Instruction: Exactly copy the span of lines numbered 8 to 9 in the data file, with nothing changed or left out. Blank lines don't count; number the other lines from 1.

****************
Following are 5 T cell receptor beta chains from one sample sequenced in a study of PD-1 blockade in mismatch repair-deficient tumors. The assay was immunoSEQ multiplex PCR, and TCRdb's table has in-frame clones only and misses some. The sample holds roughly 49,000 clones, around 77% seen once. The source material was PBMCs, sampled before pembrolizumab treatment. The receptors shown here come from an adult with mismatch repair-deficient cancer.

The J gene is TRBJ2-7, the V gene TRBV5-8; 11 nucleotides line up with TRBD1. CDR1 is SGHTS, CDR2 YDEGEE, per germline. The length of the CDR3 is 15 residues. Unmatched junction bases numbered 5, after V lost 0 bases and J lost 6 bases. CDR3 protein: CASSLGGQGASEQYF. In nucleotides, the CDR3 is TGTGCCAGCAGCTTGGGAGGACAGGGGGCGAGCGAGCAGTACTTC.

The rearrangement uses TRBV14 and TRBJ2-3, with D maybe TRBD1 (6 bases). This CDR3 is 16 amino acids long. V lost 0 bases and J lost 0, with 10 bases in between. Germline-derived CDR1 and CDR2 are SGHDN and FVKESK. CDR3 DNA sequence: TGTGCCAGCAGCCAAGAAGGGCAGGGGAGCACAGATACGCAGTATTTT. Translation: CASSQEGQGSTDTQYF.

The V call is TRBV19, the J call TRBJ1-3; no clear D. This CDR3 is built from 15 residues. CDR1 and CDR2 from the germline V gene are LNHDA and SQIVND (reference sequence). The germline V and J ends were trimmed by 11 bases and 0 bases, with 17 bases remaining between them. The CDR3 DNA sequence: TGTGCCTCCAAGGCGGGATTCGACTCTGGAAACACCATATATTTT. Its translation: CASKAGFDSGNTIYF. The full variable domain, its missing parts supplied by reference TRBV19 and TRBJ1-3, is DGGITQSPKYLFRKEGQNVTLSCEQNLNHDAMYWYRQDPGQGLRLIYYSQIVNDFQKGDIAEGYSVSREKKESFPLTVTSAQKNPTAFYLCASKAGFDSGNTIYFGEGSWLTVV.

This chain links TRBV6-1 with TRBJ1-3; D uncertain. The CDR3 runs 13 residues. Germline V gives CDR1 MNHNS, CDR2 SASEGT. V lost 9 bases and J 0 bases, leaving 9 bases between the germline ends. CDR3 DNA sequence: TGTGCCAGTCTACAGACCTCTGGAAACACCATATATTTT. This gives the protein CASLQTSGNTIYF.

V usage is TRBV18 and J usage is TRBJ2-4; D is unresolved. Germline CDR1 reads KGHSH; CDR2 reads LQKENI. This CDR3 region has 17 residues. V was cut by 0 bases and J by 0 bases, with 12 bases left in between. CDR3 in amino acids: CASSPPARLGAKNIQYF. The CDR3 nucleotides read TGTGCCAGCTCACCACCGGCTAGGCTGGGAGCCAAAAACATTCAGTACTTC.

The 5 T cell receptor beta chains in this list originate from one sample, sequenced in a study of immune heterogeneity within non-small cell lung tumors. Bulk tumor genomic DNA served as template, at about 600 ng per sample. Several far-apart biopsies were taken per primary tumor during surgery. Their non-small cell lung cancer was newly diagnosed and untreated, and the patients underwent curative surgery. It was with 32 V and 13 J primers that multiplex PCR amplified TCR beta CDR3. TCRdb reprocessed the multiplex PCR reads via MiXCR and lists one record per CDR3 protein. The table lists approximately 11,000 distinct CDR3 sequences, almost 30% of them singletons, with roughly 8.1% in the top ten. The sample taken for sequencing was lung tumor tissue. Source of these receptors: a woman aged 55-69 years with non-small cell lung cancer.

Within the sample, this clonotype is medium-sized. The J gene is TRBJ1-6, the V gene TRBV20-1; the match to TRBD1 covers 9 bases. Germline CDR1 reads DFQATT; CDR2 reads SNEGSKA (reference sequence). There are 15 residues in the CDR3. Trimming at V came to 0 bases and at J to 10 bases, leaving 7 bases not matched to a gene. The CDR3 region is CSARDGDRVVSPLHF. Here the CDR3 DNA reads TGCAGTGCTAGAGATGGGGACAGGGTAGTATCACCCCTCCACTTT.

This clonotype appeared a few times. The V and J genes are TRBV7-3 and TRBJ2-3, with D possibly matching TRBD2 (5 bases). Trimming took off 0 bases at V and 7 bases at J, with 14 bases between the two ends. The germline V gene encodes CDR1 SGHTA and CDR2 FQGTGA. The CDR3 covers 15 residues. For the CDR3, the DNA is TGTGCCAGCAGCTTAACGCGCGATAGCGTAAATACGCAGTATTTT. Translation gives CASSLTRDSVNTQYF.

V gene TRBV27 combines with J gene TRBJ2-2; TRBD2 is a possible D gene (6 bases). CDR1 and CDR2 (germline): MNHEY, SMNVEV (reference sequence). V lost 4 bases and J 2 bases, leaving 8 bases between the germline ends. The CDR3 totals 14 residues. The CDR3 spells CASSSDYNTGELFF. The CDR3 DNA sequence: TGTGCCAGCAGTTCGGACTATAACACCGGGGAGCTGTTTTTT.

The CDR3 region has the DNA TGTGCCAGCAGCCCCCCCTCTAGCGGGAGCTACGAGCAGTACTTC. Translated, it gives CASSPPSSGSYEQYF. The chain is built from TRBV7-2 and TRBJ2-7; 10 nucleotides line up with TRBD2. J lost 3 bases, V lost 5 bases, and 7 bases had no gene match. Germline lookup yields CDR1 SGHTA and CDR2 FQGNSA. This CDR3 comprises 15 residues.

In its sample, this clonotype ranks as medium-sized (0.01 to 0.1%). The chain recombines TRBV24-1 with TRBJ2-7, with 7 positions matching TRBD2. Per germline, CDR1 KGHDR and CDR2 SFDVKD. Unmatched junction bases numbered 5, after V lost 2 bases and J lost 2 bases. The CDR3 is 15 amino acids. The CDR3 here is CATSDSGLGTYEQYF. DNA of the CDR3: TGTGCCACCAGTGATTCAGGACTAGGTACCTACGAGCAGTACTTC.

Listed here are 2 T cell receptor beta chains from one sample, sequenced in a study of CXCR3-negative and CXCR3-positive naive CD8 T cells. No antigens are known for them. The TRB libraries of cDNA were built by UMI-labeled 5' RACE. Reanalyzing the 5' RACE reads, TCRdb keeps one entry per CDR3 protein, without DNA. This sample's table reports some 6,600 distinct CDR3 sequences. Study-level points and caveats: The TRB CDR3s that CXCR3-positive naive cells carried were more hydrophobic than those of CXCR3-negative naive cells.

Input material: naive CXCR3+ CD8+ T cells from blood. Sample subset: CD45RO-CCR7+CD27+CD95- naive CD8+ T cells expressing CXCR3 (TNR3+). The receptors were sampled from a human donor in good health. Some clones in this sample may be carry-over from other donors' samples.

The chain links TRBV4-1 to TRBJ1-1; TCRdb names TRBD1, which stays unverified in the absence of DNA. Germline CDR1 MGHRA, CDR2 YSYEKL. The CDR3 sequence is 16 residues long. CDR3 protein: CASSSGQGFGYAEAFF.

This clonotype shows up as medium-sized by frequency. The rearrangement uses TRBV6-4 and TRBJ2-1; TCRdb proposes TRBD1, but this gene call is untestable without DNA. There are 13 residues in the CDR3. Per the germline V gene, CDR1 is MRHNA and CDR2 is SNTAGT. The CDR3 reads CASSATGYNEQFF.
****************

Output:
Within the sample, this clonotype is medium-sized. The J gene is TRBJ1-6, the V gene TRBV20-1; the match to TRBD1 covers 9 bases. Germline CDR1 reads DFQATT; CDR2 reads SNEGSKA (reference sequence). There are 15 residues in the CDR3. Trimming at V came to 0 bases and at J to 10 bases, leaving 7 bases not matched to a gene. The CDR3 region is CSARDGDRVVSPLHF. Here the CDR3 DNA reads TGCAGTGCTAGAGATGGGGACAGGGTAGTATCACCCCTCCACTTT.

This clonotype appeared a few times. The V and J genes are TRBV7-3 and TRBJ2-3, with D possibly matching TRBD2 (5 bases). Trimming took off 0 bases at V and 7 bases at J, with 14 bases between the two ends. The germline V gene encodes CDR1 SGHTA and CDR2 FQGTGA. The CDR3 covers 15 residues. For the CDR3, the DNA is TGTGCCAGCAGCTTAACGCGCGATAGCGTAAATACGCAGTATTTT. Translation gives CASSLTRDSVNTQYF.